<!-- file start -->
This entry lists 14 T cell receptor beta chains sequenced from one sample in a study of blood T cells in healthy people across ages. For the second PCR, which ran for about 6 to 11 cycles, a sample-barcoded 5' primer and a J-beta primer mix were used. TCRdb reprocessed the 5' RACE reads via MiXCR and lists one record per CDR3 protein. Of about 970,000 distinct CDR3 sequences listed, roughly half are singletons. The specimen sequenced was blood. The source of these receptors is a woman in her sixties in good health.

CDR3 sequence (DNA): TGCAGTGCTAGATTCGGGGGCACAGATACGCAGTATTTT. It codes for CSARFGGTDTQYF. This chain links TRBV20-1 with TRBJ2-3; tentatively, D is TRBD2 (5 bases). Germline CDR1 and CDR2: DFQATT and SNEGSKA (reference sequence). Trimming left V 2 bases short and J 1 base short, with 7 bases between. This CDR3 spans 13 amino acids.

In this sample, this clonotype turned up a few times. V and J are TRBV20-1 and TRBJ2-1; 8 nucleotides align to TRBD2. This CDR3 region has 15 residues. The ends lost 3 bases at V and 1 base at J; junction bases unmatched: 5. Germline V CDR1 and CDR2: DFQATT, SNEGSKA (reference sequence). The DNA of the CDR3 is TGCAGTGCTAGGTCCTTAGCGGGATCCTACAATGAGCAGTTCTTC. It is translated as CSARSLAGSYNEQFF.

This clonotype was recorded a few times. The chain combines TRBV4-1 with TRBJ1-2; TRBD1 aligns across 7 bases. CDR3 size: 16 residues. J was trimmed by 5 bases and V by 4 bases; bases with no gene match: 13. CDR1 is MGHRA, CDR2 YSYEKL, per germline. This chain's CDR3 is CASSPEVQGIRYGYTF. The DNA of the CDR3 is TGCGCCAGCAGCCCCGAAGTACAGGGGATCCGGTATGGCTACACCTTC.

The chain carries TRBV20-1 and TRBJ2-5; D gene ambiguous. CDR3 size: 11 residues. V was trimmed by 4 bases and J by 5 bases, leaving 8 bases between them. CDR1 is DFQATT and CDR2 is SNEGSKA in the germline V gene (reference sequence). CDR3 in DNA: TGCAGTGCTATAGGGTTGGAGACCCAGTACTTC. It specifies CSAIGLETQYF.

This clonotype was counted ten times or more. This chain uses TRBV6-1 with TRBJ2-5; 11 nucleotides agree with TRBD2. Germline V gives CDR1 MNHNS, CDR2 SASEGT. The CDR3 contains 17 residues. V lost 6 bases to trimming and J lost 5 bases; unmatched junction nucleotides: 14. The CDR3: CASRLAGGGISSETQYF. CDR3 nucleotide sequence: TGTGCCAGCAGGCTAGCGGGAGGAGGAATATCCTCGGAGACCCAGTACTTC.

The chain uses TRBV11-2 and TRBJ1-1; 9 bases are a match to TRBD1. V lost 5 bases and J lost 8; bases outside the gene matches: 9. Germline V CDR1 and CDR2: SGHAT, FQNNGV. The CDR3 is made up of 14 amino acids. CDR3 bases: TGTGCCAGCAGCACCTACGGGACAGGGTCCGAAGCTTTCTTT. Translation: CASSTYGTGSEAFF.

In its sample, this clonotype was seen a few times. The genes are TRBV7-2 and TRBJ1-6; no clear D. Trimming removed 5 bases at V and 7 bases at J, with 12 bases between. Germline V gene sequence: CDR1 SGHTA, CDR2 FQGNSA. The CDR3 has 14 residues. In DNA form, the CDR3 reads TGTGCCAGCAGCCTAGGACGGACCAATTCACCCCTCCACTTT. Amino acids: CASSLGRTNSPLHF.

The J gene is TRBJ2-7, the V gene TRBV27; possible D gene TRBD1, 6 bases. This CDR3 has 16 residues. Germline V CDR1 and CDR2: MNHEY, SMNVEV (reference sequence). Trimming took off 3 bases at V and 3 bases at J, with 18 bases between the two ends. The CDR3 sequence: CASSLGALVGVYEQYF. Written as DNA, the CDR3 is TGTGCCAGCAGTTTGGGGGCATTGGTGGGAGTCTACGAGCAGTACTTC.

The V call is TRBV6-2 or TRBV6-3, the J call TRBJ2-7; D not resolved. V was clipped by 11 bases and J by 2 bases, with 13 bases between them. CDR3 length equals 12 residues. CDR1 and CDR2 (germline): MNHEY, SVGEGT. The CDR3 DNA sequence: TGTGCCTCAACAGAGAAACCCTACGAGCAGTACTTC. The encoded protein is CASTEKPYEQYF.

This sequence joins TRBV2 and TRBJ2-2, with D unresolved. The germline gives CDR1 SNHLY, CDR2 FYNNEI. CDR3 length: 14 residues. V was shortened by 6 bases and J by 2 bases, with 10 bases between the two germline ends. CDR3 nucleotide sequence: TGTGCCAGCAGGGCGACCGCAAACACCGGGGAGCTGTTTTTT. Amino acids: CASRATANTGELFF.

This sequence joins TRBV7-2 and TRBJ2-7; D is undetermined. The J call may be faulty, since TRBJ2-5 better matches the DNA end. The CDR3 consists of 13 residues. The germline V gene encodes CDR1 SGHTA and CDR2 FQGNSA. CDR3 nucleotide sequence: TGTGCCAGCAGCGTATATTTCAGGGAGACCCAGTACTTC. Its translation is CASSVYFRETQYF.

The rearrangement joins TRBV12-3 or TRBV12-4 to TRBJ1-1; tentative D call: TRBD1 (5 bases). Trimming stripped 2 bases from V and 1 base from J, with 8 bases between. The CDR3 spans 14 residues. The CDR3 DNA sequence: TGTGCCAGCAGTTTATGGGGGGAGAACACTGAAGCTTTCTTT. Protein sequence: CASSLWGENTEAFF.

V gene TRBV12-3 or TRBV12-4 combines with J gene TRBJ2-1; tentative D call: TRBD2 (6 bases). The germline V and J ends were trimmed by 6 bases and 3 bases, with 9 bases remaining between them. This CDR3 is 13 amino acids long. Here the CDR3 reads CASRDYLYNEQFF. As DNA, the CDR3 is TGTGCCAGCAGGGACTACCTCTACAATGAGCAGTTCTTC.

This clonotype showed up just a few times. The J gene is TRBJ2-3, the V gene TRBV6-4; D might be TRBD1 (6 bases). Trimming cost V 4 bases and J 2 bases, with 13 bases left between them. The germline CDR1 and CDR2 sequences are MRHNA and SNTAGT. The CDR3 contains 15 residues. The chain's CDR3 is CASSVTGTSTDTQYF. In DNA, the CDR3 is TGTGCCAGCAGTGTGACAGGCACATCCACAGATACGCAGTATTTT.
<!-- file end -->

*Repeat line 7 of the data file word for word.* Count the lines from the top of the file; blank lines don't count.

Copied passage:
The chain uses TRBV11-2 and TRBJ1-1; 9 bases are a match to TRBD1. V lost 5 bases and J lost 8; bases outside the gene matches: 9. Germline V CDR1 and CDR2: SGHAT, FQNNGV. The CDR3 is made up of 14 amino acids. CDR3 bases: TGTGCCAGCAGCACCTACGGGACAGGGTCCGAAGCTTTCTTT. Translation: CASSTYGTGSEAFF.